No two persons ever read the same book. --Edmund Wilson

Monday, December 22, 2014

2014/43: Therapy -- Sebastian Fitzek

‘She wanted to know why her story only had two chapters. She said, “I want to be well again. What happens next?” She told me to finish the book.’

‘In other words, you were instructed to keep writing by a character created by you?’

‘Precisely. In any case, I was perfectly honest with her. I told her I didn't know how the story ended, so there was nothing I could do.’

‘What did she say to that?’ ‘She took me by the hand and promised to show me where the story started. She said, “Maybe you'll think of an ending when you see where it all began.”’ [loc. 956]

Viktor Larenz, a reputable psychiatrist, has retreated to an isolated North Sea island in an attempt to recover from the disappearance of his adolescent daughter Josy and the subsequent separation from his wife Isabell. A mysterious woman, Anna Glass, arrives, hoping for help: she’s an author and the characters she writes about come to life. There’s a story she’s been working on about a young girl with a strange illness, who has disappeared. Can Larenz help her to unravel her delusions?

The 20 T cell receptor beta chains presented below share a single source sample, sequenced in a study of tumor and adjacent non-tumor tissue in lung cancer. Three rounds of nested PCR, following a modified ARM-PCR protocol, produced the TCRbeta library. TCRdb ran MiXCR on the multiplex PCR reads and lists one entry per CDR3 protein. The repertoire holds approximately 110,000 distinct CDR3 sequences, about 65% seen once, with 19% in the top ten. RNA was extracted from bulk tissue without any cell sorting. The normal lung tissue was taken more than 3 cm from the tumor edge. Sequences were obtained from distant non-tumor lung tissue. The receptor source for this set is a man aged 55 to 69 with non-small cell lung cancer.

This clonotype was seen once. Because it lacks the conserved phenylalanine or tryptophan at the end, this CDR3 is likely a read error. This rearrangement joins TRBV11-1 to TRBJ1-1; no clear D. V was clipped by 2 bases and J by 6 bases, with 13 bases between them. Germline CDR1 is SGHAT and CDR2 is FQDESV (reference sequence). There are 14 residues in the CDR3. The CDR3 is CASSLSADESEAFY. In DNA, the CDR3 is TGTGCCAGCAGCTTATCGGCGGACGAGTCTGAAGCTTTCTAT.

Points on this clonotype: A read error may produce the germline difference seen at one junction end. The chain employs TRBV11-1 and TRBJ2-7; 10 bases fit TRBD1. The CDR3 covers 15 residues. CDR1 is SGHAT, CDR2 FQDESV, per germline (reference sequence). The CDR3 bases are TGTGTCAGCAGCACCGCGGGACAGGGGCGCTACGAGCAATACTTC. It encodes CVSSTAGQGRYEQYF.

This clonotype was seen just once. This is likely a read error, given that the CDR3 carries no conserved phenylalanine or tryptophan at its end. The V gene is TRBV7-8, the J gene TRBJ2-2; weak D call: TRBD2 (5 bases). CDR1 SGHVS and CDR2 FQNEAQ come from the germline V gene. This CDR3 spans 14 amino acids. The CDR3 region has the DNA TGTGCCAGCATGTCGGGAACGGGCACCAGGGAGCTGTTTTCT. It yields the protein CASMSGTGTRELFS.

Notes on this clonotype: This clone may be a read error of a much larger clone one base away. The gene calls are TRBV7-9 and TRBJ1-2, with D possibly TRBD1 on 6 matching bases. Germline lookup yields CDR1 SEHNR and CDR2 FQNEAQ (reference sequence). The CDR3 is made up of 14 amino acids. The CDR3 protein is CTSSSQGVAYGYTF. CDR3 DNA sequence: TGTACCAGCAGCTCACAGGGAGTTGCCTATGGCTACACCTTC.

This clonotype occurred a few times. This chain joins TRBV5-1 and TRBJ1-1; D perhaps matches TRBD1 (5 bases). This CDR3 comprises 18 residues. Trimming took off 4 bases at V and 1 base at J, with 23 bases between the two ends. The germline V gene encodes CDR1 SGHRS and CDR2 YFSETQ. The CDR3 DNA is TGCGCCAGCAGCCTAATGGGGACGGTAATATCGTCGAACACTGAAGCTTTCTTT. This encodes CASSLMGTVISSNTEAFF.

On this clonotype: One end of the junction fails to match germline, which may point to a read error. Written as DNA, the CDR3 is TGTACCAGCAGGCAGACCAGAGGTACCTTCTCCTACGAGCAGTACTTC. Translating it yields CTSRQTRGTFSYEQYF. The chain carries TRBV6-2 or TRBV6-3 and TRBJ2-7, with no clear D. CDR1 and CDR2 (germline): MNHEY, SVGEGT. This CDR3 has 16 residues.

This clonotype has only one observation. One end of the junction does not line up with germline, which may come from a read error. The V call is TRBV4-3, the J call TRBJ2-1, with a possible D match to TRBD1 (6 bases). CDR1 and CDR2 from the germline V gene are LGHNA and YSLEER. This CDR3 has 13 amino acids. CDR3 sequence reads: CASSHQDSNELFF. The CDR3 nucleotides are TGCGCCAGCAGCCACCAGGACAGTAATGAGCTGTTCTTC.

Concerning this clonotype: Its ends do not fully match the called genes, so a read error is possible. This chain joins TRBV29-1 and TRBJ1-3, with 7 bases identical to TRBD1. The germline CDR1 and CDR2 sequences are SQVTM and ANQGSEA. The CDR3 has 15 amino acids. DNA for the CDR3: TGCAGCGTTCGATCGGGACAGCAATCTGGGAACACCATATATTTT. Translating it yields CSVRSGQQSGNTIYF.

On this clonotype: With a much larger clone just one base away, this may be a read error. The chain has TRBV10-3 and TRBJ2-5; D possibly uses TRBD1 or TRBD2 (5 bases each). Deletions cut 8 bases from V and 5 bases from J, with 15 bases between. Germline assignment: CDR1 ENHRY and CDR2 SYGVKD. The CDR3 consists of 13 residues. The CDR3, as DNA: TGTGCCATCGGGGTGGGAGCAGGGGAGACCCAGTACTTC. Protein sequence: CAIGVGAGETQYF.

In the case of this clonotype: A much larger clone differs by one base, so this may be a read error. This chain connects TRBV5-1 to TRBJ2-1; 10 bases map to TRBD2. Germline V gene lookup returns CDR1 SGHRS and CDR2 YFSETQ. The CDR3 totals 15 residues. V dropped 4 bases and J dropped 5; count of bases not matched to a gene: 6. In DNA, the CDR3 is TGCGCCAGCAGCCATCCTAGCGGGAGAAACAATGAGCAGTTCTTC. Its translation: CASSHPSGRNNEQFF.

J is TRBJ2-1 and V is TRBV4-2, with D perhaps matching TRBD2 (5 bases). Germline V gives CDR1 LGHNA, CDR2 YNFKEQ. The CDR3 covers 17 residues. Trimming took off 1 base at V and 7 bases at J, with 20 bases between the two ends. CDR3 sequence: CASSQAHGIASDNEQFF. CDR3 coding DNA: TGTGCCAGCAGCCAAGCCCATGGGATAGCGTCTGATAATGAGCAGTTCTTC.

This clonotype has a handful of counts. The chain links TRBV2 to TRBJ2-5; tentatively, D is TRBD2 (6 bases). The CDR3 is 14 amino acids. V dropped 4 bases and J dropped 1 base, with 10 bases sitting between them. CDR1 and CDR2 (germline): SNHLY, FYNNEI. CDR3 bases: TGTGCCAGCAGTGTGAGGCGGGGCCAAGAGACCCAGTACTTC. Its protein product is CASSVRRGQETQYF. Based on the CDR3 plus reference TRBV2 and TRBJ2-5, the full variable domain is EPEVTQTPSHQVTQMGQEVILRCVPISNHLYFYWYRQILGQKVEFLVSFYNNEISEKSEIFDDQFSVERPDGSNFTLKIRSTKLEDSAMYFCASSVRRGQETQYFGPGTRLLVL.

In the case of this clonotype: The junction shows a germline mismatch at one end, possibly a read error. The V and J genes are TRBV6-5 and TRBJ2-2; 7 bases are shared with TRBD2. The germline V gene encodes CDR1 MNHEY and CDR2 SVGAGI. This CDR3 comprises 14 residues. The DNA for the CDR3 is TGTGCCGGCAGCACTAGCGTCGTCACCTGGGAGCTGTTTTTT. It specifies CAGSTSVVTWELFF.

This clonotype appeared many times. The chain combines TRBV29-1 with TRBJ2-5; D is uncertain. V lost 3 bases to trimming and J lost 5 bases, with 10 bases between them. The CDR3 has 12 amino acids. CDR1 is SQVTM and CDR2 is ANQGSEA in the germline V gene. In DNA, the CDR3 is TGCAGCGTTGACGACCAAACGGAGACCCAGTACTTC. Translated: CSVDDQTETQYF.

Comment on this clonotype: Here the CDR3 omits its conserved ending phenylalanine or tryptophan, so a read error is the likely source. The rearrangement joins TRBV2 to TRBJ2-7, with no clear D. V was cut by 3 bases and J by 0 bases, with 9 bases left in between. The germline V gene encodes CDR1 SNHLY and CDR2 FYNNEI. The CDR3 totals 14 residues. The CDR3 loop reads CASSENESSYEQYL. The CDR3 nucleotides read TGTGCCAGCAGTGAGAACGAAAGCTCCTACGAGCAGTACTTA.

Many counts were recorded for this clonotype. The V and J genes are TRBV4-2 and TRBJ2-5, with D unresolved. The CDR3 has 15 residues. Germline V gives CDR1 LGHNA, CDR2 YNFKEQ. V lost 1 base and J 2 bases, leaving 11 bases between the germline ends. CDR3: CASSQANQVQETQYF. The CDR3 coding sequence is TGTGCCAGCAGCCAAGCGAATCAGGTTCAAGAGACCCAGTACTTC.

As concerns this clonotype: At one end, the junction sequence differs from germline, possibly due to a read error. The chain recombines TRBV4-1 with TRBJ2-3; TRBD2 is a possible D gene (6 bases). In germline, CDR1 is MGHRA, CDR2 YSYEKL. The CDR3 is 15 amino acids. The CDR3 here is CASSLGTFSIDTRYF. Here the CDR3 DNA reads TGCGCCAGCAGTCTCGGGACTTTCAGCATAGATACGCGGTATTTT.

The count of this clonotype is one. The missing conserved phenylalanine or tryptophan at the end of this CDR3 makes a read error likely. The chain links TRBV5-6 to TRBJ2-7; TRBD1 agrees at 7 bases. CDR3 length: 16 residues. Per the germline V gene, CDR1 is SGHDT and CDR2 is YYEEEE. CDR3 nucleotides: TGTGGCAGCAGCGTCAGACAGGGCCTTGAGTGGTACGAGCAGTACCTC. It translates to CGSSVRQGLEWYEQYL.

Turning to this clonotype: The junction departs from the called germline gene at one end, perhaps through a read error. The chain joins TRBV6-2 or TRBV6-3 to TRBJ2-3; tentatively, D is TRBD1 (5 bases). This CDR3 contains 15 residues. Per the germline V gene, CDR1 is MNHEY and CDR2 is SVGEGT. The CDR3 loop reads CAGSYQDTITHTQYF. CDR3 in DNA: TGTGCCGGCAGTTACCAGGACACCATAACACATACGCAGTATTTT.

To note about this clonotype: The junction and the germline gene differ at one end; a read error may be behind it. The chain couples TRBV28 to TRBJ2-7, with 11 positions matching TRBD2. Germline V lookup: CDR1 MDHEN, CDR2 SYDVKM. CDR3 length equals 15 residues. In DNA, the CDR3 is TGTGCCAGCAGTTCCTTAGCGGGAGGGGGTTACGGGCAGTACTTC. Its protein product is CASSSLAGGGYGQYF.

Josy was ill: she disappeared from the doctor’s consulting room, and nobody would believe that she’d been there at all. And the little girl in Anna’s story has more than just illness and disappearance in common with Josy. There has to be some connection, some solution … Larenz realises that he is hoping for healing for himself, and not for Anna: a terrible betrayal of the doctor-patient relationship. But his confusion and mental deterioration might make him more susceptible to delusions of his own.

Therapy is translated from the German, and the prose is serviceable though seldom lively. Fitzek evokes the windswept desolation of the island, and the ominous encounters between Larenz and the locals, admirably. But I did not like this book: it felt at once vague and heavy-handed, and I could find nothing sympathetic in Larenz. Anna is a cipher, barely a character at all (for reasons that do actually make sense in this context) and none of the other characters make more than a brief appearance.

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